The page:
The United States must address long-festering fiscal and social issues if it's to maintain its preeminent political and economic standing in the world, according to Condoleezza Rice.
The former secretary of state to President George W. Bush issued this warning during a wide-ranging talk on world affairs at a general session of the Association for Advanced Life Underwriting, which concluded its four-day annual meeting in Washington, D.C., on Wednesday. Among other domestic challenges, Rice pointed to the U.S.' fiscal crisis, entitlement reform, education and impediments to growth of the private sector as issues that urgently require the nation's attention.
Rice voiced mixed views on economic prospects of the so-called "BRIC" nations: Brazil, Russia, India and China. Brazil and India (to which she added South Africa) are currently enjoying significant growth rates, tied in part to booming export sectors like IT sourcing. She cautioned that these countries continue to suffer huge income disparities and state interference in the economy – challenges that could inhibit further growth – but also lauded their political systems.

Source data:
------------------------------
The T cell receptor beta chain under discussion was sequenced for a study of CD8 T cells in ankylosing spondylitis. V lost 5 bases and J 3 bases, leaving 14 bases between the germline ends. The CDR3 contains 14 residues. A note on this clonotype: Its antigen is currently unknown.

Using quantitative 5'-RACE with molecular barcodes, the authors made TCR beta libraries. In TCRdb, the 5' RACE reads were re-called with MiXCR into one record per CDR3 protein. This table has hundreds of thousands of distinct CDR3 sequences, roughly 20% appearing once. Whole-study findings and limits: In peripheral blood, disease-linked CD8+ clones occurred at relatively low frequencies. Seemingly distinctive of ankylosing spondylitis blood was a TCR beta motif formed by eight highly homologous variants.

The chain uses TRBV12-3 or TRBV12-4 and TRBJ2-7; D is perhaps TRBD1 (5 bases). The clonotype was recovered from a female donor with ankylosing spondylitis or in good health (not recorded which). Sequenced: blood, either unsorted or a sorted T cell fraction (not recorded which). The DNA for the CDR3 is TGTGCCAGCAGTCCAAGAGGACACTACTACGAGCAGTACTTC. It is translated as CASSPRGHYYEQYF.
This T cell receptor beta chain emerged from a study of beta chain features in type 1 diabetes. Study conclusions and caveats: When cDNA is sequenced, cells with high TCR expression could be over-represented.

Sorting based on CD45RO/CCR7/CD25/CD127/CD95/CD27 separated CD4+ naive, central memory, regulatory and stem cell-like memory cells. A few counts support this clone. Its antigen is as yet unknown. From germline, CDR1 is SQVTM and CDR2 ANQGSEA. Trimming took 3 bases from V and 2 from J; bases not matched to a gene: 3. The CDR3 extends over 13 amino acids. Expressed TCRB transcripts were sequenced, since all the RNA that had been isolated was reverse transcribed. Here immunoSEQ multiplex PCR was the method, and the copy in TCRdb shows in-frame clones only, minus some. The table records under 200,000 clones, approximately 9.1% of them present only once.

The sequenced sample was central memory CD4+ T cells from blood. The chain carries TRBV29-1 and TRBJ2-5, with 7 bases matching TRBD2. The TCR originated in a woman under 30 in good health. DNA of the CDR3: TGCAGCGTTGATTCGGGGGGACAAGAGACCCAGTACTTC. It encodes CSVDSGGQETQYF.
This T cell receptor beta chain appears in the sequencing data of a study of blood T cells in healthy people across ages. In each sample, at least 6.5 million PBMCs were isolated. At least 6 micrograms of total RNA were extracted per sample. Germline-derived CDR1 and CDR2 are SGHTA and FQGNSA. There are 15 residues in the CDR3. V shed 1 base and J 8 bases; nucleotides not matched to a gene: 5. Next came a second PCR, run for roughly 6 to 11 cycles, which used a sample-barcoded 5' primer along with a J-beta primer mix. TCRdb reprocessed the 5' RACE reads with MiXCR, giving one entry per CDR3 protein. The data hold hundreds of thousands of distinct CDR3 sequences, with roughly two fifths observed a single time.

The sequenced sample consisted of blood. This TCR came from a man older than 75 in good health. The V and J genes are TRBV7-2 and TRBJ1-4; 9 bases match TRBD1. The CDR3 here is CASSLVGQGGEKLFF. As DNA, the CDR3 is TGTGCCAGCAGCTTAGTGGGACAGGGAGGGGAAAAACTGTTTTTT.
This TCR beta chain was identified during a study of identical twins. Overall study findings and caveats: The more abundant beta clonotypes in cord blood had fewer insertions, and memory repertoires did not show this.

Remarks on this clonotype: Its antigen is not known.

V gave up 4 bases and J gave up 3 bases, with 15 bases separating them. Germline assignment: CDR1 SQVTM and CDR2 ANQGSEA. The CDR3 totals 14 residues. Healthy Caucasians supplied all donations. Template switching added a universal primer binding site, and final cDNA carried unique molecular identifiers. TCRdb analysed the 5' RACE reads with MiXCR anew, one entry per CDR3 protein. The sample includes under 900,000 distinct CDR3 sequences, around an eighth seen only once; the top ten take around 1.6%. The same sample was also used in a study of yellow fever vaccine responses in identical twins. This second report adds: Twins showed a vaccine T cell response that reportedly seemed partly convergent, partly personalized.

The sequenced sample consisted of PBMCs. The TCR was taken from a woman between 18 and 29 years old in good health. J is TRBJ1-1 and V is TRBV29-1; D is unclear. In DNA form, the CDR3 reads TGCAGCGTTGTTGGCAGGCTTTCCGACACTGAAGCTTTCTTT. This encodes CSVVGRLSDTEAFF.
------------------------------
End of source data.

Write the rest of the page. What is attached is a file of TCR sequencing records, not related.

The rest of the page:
"Brazil, India and South Africa have something going for them that is not to be undervalued: They are functioning, multi-ethnic democracies," she said. "And as messy as democracy is, it has a safety valve: When people are fed up with their government, they can throw the bums out, and can do so peacefully."